Everyday Difficulties

[Best viewed on a widescreen]

Below are examples of difficulties arising from everyday situations and how RADD eventually deals with them.

Unfortunately there is a great amount of difficult situations in a life with T1D, which are impossible to completely depict here. These situations were selected for the diversity of their progression, not for what caused them.

1. Sensor Noise - Fake Highs and Lows

The Dexcom G6 sensor has this notorious feature where it suddenly jumps up or down by between 1-2 mmol/L.

In the example below you can observe 3 jumps (up, down and down) in an hour starting at the 01:00 mark.

If you were to follow the BGC readings from left to right and block out the 'future' part, you can see how difficult it is to interpret these readings.

RADD does not overreact to these sudden jumps and interim highs, yet it delivers a fair amount of insulin despite the noisy data, ensuring BGC doesn't deviate much higher than target levels.

2. Late dinner on a high-day

The CGM sensor had failed earlier during the day [at school] a manual BG reading following a meal was relatively low, so insulin was administered manually and apparently inadequately. When the CGM sensor was finished with the 2 hours warm-up, the BGC was already over 13mmol/L and kept rising.

Even though the BGC keeps rising and reaches almost 20 mmol/L, RADD keeps it cool and does not go over the board with insulin administration. Evidently this was the right decision, as dinner was at 18:00. Had it not been for the carb rich dinner, the BGC would have sunken to significantly low levels.

You can see the post-prandial effect of dinner until 21:45, a significantly slow absorbed meal.

Due to the unstable insulin/glucose response, RADD adopts a 'careful' approach and leads BGC slowly to target, yet without allowing BGC to rise after the meal-high.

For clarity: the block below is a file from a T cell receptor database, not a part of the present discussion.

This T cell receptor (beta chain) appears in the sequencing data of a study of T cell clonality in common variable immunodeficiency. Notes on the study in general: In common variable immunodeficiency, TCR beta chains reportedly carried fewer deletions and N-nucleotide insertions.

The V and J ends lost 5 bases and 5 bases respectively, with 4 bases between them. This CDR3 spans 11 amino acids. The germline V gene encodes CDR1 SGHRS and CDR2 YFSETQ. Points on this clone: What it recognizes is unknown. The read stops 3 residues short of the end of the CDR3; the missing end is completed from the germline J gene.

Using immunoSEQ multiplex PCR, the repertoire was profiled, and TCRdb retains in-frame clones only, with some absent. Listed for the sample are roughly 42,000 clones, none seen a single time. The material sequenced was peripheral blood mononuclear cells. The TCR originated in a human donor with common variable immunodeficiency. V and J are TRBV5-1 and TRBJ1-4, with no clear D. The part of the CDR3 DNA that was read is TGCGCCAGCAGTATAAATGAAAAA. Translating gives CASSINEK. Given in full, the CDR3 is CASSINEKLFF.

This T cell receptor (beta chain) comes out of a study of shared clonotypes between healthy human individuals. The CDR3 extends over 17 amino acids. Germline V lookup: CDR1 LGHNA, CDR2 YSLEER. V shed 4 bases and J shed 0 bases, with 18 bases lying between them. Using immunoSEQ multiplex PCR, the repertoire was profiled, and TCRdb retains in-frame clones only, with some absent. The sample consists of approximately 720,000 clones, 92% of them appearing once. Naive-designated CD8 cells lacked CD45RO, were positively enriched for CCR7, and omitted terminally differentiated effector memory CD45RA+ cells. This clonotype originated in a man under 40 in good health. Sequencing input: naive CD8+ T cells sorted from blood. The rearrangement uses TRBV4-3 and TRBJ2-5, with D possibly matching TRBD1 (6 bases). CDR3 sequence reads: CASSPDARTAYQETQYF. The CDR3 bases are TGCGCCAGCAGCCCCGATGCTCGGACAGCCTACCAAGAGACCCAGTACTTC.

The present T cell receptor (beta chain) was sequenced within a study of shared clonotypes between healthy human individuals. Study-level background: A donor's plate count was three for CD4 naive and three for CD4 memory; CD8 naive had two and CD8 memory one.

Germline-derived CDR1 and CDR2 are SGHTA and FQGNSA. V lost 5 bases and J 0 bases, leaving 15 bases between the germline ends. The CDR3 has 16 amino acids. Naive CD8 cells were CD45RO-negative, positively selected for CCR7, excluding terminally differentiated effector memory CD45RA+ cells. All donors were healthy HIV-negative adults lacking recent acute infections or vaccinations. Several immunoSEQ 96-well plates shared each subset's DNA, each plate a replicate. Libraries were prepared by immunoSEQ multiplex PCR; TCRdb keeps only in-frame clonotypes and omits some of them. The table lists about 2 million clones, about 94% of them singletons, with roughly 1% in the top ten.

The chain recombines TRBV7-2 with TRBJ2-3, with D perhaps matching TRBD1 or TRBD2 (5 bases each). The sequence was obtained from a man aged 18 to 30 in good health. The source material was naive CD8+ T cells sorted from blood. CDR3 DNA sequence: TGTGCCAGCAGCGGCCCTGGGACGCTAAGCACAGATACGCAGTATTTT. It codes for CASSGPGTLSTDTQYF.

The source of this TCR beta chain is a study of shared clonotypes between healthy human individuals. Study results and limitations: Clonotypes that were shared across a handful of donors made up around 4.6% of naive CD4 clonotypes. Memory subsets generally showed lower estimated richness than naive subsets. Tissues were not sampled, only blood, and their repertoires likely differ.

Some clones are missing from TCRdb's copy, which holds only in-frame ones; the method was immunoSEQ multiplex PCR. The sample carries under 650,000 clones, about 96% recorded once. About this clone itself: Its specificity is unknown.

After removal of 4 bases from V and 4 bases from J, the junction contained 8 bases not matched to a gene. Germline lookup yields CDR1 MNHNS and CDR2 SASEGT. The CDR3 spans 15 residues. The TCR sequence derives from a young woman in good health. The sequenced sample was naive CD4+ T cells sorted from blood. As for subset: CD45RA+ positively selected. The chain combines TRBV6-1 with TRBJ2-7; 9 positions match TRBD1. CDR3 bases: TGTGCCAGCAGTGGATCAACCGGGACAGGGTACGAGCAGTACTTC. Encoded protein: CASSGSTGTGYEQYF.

3. Infusion site going bad

This is a demonstration of how RADD detects that the infusion site has gone bad.

BGC seems to be stuck at about 10mmol/L and RADD keeps infusing roughly the same amount of insulin.

That is until 00:17, where RADD boluses 2.15U 'out of the blue' which breaks the cycle.

This is the result of the optimization process kicking in with a suggestion, so it can subsequently analyze the effects to determine the level of deterioration at the infusion site.

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Technical Details
  • Single infusion site (back of the arm)
  • Unfiltered CGM sensor data, mostly noisy during highs.
  • No additional insulin injection.
  • No glucagon infusion.
  • Pump programmed with 0.8U/h basal schedule over 24h at all times.
RADD Setup:
  • Target: 5.5 mmol/L (100 mg/dL)
  • Low target: 4.4 mmol/L (80 mg/dL)
  • Extreme low: 3.3 mmol/L (60 mg/dL)
  • Targeting mode: Balanced
  • Analytic data going back ~2 years
Hardware Setup:
  • Omnipod Eros with Fiasp
  • Dexcom G6 Sensor & Transmitter
  • OmniCore Oyster Prototype for reading CGM data
  • OmniCore Oyster Prototype for expedited pod comms